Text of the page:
HUNDREDS of mourners today bid farewell to Sir David Amess MP in an emotional funeral.
Sir David's casket, covered by a Union flag, was carried into St Mary's Church in Southend, Essex – three miles from where the Conservative MP was stabbed to death on October 15.
The Tory MP was knifed to death in a terror attack – with his family today speaking of how they had been "shattered" by the tragic loss.
In a tribute read aloud in church, Sir David's family said they were "enormously proud of him".
They added: "As a family, we are still trying to understand why this awful thing has occurred. Nobody should die in that way. Nobody. Please let some good come from this tragedy."
Bells tolled at the church as teary-eyed mourners began to arrive for the funeral – with Sir David's coffin arriving draped in a Union Jack flag.
The veteran MP's friend, former Conservative MP Ann Widdecombe, also read a statement on behalf of the Amess family.
In the emotional statement, his family asked the public to "set aside their differences and show kindness and love to all".
They added: "This is the only way forward. Set aside hatred and work towards togetherness."
While the ceremony itself was private, mourners lined the street to say a final farewell to the MP.
Following the 1pm service, a horse-drawn hearse carried the casket on a procession through Southend.
The coffin pallbearers at Sir David's funeral were drawn from Southend Fire Service.
It paused outside Southend's Civic Centre and again outside Sir David's constituency office, Iveagh Hall, before returning to the chapel of rest.
Choirs sang before and during the service – the Southend Boys' and Girls' Choirs, Leigh Orpheus Male Voice Choir and St Mary's Church Choir.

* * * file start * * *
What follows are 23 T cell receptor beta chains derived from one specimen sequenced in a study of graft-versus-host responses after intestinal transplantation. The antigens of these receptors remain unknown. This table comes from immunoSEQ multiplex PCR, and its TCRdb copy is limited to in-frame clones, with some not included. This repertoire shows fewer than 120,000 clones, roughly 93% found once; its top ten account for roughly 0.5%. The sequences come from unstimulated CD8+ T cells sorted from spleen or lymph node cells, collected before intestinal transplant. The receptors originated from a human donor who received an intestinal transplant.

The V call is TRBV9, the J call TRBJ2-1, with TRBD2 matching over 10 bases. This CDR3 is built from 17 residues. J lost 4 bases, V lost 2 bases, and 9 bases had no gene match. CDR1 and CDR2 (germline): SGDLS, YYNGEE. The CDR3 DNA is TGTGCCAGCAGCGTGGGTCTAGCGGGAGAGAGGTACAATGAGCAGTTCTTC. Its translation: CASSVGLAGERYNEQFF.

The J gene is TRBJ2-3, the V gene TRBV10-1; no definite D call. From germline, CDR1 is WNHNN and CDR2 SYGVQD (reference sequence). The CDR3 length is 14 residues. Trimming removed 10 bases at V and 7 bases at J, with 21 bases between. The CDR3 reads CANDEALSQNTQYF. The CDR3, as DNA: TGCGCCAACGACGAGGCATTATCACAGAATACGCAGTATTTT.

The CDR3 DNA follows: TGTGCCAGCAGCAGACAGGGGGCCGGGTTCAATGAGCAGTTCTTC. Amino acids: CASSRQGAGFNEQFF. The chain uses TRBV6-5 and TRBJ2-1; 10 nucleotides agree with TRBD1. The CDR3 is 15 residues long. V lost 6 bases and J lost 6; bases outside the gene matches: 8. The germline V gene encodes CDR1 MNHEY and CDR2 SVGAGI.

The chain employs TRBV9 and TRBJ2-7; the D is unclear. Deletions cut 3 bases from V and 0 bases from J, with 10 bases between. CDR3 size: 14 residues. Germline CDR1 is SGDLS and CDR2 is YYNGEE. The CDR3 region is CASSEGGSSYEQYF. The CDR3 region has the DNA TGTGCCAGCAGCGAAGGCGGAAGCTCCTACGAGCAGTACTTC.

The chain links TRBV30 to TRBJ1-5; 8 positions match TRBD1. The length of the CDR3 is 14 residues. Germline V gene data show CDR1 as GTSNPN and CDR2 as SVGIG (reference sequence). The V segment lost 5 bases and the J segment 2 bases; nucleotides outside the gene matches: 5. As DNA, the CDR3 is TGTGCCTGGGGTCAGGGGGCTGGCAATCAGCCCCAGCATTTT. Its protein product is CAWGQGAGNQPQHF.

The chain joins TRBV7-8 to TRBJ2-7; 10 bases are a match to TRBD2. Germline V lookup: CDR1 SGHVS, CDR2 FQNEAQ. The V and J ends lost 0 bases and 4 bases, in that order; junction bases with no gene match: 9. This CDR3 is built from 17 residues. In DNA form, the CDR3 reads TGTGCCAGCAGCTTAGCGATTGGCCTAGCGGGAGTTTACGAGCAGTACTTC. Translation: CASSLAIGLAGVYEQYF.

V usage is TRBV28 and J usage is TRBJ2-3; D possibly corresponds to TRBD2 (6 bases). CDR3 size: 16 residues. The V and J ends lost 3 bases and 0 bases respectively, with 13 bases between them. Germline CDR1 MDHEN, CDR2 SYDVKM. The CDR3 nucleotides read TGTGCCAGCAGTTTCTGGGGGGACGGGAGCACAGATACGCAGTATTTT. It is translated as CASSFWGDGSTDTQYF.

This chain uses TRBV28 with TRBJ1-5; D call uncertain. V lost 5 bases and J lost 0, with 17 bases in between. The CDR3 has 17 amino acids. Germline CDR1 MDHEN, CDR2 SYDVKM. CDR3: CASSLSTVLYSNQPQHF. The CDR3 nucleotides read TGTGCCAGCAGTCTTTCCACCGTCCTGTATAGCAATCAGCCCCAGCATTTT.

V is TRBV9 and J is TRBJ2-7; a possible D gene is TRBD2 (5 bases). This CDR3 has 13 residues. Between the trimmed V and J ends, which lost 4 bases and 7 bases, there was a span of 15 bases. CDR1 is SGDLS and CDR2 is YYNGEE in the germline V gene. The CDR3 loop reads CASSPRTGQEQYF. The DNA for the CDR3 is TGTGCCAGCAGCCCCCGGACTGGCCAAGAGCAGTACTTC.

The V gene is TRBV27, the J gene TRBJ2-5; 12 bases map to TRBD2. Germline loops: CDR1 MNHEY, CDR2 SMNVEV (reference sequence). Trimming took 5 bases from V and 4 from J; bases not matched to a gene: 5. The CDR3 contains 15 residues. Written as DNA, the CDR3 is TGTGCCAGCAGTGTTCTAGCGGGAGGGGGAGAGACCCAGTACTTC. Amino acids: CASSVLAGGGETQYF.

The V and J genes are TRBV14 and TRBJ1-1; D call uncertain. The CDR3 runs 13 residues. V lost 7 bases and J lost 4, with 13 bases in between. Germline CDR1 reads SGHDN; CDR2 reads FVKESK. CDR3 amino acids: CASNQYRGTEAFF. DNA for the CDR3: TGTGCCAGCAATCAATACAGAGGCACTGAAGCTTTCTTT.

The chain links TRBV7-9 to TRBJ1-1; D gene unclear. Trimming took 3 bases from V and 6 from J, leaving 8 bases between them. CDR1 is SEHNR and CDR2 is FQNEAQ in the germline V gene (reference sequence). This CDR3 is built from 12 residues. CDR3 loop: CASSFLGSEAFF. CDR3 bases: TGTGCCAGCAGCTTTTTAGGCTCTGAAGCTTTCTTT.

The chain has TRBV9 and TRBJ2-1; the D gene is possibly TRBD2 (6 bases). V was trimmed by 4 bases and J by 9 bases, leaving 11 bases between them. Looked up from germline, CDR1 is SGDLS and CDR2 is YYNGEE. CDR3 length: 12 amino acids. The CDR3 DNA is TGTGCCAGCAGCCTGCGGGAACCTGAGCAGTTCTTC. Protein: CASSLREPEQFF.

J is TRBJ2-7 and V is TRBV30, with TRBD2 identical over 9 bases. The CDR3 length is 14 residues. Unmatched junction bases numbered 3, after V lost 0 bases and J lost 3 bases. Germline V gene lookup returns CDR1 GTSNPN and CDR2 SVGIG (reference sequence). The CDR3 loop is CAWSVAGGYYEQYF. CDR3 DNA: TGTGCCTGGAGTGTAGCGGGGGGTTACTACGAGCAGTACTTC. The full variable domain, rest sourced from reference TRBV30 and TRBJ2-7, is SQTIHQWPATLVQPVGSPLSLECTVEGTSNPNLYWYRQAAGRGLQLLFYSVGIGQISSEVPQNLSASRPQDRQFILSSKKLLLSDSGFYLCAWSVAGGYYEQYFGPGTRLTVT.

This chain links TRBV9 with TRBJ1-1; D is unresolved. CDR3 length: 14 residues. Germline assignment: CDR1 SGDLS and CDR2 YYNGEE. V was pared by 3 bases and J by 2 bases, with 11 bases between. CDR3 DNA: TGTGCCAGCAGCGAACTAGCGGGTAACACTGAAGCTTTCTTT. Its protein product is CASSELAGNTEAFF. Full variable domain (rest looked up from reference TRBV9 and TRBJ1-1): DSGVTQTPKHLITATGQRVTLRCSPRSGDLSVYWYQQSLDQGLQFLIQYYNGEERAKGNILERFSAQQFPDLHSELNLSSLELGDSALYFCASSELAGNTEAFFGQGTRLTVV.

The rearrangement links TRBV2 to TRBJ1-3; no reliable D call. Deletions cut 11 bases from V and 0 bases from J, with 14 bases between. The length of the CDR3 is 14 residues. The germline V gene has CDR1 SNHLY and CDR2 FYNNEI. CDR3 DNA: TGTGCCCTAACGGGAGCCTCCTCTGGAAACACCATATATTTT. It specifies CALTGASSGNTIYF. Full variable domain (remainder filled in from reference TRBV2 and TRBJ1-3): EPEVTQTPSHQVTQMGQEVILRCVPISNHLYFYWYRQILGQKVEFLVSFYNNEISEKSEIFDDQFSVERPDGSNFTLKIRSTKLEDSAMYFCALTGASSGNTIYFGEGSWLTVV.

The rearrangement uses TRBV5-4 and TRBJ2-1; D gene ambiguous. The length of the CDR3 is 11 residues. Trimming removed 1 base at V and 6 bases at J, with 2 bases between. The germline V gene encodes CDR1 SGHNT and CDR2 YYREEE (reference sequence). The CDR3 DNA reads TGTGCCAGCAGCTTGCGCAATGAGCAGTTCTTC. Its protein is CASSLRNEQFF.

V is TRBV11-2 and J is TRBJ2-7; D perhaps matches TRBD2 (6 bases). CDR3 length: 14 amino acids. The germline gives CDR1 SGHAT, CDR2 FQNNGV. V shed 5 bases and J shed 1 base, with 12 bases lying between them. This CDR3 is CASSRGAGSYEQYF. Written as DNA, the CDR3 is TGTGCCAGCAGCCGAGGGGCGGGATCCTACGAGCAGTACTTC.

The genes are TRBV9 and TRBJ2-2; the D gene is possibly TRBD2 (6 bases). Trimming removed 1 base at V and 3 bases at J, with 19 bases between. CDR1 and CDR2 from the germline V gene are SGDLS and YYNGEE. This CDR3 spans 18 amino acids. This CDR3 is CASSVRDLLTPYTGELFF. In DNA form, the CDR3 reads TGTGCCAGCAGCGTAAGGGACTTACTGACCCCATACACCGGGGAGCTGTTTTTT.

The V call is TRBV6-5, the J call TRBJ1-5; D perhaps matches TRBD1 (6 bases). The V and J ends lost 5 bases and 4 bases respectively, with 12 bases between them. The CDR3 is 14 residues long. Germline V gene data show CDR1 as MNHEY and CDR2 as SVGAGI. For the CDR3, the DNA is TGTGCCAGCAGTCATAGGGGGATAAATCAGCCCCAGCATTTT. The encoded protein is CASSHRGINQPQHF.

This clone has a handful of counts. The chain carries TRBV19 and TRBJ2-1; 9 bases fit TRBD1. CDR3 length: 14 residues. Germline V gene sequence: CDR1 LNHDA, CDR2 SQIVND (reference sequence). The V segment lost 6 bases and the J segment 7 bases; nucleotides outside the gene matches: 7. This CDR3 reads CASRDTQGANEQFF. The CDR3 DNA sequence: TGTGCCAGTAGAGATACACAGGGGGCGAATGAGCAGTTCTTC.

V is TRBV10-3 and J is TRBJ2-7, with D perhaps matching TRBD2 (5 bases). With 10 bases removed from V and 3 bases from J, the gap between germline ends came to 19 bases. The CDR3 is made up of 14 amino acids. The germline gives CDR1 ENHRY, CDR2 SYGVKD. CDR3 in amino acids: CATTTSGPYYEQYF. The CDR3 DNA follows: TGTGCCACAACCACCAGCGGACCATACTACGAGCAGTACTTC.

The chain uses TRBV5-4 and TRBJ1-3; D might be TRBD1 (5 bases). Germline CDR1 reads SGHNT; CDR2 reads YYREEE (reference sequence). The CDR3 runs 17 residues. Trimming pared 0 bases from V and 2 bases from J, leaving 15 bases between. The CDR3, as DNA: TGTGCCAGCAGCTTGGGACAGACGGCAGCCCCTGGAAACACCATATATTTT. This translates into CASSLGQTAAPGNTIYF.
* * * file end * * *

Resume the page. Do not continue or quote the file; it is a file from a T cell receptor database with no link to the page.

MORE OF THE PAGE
His friend and colleague Mark Francois delivered a eulogy at Monday's private service at St Mary's Church in Prittlewell.
During his tribute to Sir David Amess, he said the politician had "won in the end" after his campaign for Southend to be made a city found posthumous success.
Mr Francois told mourners at St Mary's Church in Prittlewell: "He put Basildon firmly on the map and he worked tirelessly for Southend.
"In the end, I think his constituents loved him for it.
"Just look at the turnout here today in this beautiful house of God, which, before long, will form part of the city of Southend – forever.
"So, he won in the end. Some would say, including me, that David was a bit of a legend really."
Finishing his tribute, Mark Francois MP said: "The David Amess I knew never yielded on an important point of principle to anyone, and so neither shall we.
"Despite this awful tragedy, we are going to keep calm and carry on, because I earnestly believe that is exactly what he would have wanted us to do.
"So, we come to say farewell, or perhaps it is adieu, to Sir David Amess – a wonderful husband and father to Lady Julia and their children, a fine parliamentarian and an absolutely brilliant constituency MP.
"Whatever the weaknesses of Parliament, David Amess was the living embodiment of all its strengths.
"You see, ladies and gentlemen, in the end he really was, quite literally, a jolly good fellow. And so, I am sure, say all of us."
On Tuesday, a Requiem Mass will be held at Westminster Cathedral in London, where a message from the Pope is to be shared.
Ian Gilbert, leader of Southend Council, said Monday would be an "incredibly emotional day".
He said that Sir David's family "understand there are many others in the city who knew and loved him".